Andrew Bolt – Tuesday, April 12, 11 (06:26 am)
A shaken Tim Blair reports the latest horrific consequence of global warming, as claimed by a local scientist:
Andrew Bolt – Tuesday, April 12, 11 (06:11 am)
The Gillard Government demands women be allowed to serve in the front line, including with the SAS:
WOMEN will be allowed to serve in frontline combat roles after the Gillard government ordered the Australian Defence Force to bring forward the removal of bans that have stopped women from applying for the most dangerous and demanding military jobs.
The historic decision by Defence Minister Stephen Smith means women who meet the tough physical standards required of their male counterparts will now be able to serve in elite special forces units such as the SAS, work as naval clearance divers and join general infantry and armoured units…
Entry selection to the SAS requires at least one year served in an army unit, typically the commando regiment or combat engineers. What follows is a combination of some of the most gruelling physical and mental tests designed to weed out all but the most dedicated.
Tests vary, but can involve carrying an 80kg pack on endurance marches lasting several days. A test this year required entrants to each carry two 20-litre jerry cans of water in addition to their combat rucksacks.
Why does strength matter?
From the 2009 Victoria Cross citation for SAS Trooper Mark Donaldson (left in picture):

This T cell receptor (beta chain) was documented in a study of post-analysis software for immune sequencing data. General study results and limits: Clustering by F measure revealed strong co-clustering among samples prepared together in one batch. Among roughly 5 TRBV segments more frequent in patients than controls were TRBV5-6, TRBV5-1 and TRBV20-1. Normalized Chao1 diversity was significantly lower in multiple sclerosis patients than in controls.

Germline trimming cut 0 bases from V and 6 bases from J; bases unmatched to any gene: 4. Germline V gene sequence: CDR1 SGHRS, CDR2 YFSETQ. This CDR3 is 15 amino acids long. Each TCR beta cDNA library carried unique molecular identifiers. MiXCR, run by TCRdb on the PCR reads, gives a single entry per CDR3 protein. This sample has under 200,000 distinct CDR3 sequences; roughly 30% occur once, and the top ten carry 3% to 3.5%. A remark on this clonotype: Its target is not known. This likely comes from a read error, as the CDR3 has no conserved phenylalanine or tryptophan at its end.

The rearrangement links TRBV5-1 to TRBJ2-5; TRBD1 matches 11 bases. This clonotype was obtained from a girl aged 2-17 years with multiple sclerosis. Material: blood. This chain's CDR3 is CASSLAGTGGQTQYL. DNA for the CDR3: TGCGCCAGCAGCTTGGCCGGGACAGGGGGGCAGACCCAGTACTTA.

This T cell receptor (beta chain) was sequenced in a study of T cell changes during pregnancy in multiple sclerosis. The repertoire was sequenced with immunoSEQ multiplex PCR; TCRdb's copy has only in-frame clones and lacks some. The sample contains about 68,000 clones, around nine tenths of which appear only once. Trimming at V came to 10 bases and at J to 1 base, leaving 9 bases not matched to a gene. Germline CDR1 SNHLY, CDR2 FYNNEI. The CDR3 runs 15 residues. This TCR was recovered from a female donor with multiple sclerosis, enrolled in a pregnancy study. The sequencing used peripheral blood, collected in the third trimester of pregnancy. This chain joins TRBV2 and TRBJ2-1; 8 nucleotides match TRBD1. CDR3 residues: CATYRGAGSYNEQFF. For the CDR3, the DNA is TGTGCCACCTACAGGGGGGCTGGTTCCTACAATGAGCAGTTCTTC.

As the ambushed vehicles manoeuvred to withdraw, with the unwounded members of the patrol running alongside, a severely wounded Afghani interpreter was accidentally left behind. The citation continues: “Of his own volition and displaying complete disregard for his own safety, Trooper Donaldson moved alone, on foot, across approximately 80 metres of exposed ground to recover the wounded interpreter. His movement, once identified by the enemy, drew intense and accurate machine gun fire from entrenched positions. Upon reaching the wounded coalition force interpreter, Trooper Donaldson picked him up and carried him back to the relative safety of the vehicles then provided immediate first aid before returning to the fight.”
About our latest Victoria Cross winner, SAS Corporal Ben Roberts-Smith (right in picture):
The VC was awarded for a battle in June 2010, when RS and approximately 25 SASR soldiers assaulted from helicopters into the Shah Wali Kot region of Southern Afghanistan, a known Taliban stronghold. After immediately coming under heavy fire, RS and 2 others slowly worked their way up to 3 Taliban machine gun positions where they were pinned down. RS then stormed the Taliban positions head on over 40 metres of open ground and eliminated all 3 guns and their occupants. He then worked his way back, continuing to eliminate enemy positions in depth. He said of his actions “I looked over and saw my mates getting ripped up, and I wasn’t going to do nothing. So I thought I’d have a crack.’